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Efficacy and safety of infliximab induction therapy in Crohn's Disease in Central Europe - a Hungarian nationwide observational study



Infliximab (IFX) has proven to be an effective addition to the therapeutic arsenal for refractory, fistulizing, and steroid dependent Crohn's disease (CD), with efficacy in the induction and maintenance of clinical remission of CD. Our objective in this study is to report the nationwide, multicenter experience with IFX induction therapy for CD in Hungary.


During a 6-year-period, beginning in 2000, a total of 363 CD patients were treated with IFX as induction therapy (5 mg/kg IFX infusions given at week 0, 2 and 6) at eleven centers in Hungary in this observational study. Data analysis included patient demographics, important disease parameters and the outcome of IFX induction therapy.


Three hundred and sixty three patients (183 women and 180 men) were treated with IFX since 2000. Mean age was 33.5 ± 11.2 years and the mean duration of disease was 6.7 ± 6.1 years. The population included 114 patients (31.4%) with therapy-refractory CD, 195 patients (53.7%) with fistulas, 16 patients (4.4%) with both therapy-refractory CD and fistulas, and 26 patients (7.2%) with steroid dependent CD. Overall response rate was 86.2% (313/363). A higher response rate was observed in patients with shorter disease duration (p = 0.05, OR:0.54, 95%CI:0.29-0.99) and concomitant immunosuppressant therapy (p = 0.05, OR: 2.03, 95%CI:0.165-0.596). Concomitant steroid treatment did not enhance the efficacy of IFX induction therapy. Adverse events included 34 allergic reactions (9.4%), 17 delayed type hypersensitivity (4.7%), 16 infections (4.4%), and 3 malignancies (0.8%).


IFX was safe and effective treatment in this cohort of Hungarian CD patients. Based on our experience co-administration of immunosuppressant therapy is suggested in patients receiving IFX induction therapy. However, concomitant steroid treatment did not enhanced the efficacy of IFX induction therapy.

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Infliximab (IFX) is a chimeric monoclonal antibody that binds soluble and membrane bound tumor necrosis factor-alpha (TNF-α). Previous studies have demonstrated its efficacy in refractory, fistulizing, and steroid dependent Crohn's disease (CD) [1, 2]. Furthermore, other studies have shown its efficacy as maintenance therapy for CD [3], moreover as induction and maintenance therapy for ulcerative colitis [4].

In Hungary, IFX has been used in clinical studies since 2000, and has served as an important component of the therapeutic arsenal for the treatment of CD since 2003. Financial considerations limit the use of IFX treatment for CD to eleven Hungarian Gastroenterological Centers which are licensed for its administration. Initially, IFX was available only for induction therapy for patients suffering from fistulizing, therapy resistant, or steroid dependent CD. However, as clinical evidence demonstrates the efficacy of IFX for maintenance therapy [3], currently IFX is available for maintenance therapy as well. The objective of this observational study is to report the nationwide, multicenter experience with IFX induction therapy for CD in Hungary.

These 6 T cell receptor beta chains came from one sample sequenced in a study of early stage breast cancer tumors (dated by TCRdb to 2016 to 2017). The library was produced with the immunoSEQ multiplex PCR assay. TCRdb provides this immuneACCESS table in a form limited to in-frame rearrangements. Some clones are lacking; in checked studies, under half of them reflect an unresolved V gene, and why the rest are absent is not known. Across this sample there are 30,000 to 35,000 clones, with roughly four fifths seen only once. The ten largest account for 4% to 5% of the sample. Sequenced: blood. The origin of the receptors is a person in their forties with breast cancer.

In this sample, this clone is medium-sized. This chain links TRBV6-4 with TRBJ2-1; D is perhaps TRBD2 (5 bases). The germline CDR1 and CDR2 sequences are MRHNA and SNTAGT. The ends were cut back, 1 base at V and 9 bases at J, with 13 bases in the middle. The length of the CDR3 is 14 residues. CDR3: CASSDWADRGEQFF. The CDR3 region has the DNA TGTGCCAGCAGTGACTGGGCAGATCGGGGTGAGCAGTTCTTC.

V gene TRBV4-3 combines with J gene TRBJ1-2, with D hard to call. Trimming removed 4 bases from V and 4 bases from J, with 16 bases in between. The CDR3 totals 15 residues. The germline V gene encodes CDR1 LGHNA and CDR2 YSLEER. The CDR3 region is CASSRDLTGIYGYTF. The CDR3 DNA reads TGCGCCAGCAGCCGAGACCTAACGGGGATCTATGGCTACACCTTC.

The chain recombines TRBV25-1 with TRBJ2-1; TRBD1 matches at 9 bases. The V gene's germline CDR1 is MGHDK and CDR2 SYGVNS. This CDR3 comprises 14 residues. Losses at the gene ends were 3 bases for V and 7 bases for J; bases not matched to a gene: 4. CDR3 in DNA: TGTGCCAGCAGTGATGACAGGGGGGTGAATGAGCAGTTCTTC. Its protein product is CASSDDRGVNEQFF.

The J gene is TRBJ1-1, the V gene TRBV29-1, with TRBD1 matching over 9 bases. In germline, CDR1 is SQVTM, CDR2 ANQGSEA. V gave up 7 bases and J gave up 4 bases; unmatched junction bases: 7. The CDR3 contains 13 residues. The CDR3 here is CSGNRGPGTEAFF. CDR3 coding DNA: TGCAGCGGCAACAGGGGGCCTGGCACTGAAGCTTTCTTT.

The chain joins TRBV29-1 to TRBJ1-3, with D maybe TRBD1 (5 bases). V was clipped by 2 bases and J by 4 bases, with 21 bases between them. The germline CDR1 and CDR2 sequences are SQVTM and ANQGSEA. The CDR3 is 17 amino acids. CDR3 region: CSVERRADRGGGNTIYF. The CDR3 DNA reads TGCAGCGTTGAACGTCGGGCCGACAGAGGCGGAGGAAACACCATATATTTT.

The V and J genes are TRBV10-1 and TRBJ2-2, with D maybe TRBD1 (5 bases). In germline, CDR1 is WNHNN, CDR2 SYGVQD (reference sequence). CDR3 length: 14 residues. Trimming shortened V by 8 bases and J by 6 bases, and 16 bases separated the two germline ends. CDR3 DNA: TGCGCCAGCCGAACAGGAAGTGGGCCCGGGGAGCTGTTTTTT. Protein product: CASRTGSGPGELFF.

This observational study was initiated in 2004, therefore a portion of the patient data (2000 through 2004) are retrospective. Patient data through six years from eleven Hungarian Gastroenterological Centers are included in this analysis. Microsoft® Excel databases were used to compile and process patient data including demographic characteristics, localization and behaviour of the disease, concomitant medication, indication for biological therapy and outcome of IFX induction therapy were registered retrospectively. The study protocol was reviewed and approved by the Semmelweis University Regional and Institutional Committee of Science and Research Ethics.

Patients with Crohn's Disease eligible for this observational study had 1) single or multiple discharging abdominal and/or perianal fistulas of at least 3-6 months duration despite conventional immunosuppressant and antibiotic therapy; 2) therapy refractory/steroid dependent luminal disease. Minority of patients had active luminal and fistulizing disease as well. Patients who are either unable to reduce corticosteroids below the equivalent of prednisolone 10 mg/day within three months of starting corticosteroids without recurrent active disease, or who have a relapse within three months of stopping corticosteroids were defined as corticosteroid dependent patient. Corticosteroid refractory disease was defined as active disease despite prednisolone up to 0.75-1 mg/kg/day over a period of four weeks defined as steroid refractory. Patients who not tolerate AZA in a dose at least 1.5 mg/kg body weight were considered as AZA intolerant. Failure of immunosupressants (AZA or else) therapy or AZA intolerance was an indication for IFX therapy also.

As induction therapy five mg/kg body weight of infliximab was administered in a 2 hour infusion at weeks 0, 2 and 6. In fistulizing disease response was defined as a decrease of 50% or more in the number of discharging fistulas compared to baseline and remission was defined as absence of any discharging fistulas measured at week 12. In patients with therapy-refractory or steroid dependent luminal disease the response was defined as a ≥70 points decrease in CDAI and a CDAI value below 150 was considered as clinical remission at week 12. The Crohn's Disease Activity Index (CDAI) was calculated only in cases with steroid dependent or therapy-refractory luminal disease.

Infliximab 5 mg/kg body weight was given as maintenance therapy after week 6. Maintenance was given every 8 weeks. The initiation of the maintenance therapy was based on the assessment of response following the induction regimen. However, financial restrictions prevented a significant proportion of patients from receiving maintenance therapy. Conventional induction therapy (1 mg/kg body weight steroid therapy) was started in case of early disease relapse in patients with luminal CD. In case of late relapse (defined as relapse after at least 6 months of remission) IFX re-induction regimen was administered.

Statistcal methods

Variables were tested for normality using Shapiro Wilk's W test. T-test with separate variance estimates, ANOVA with post hoc Scheffe test, χ2-test, and χ2-test with Yates correction were used to evaluate differences within subgroups of IBD patients. The results are presented as means ± SD. Association between response, remission and clinical variables (with variables with a p < 0.2 in univariate analysis) was also tested by using logistic regression analysis. A p value of < 0.05 was considered as significant. For the statistical analysis, SPSS15.0 (SPSS Inc, Chicago, IL) was used.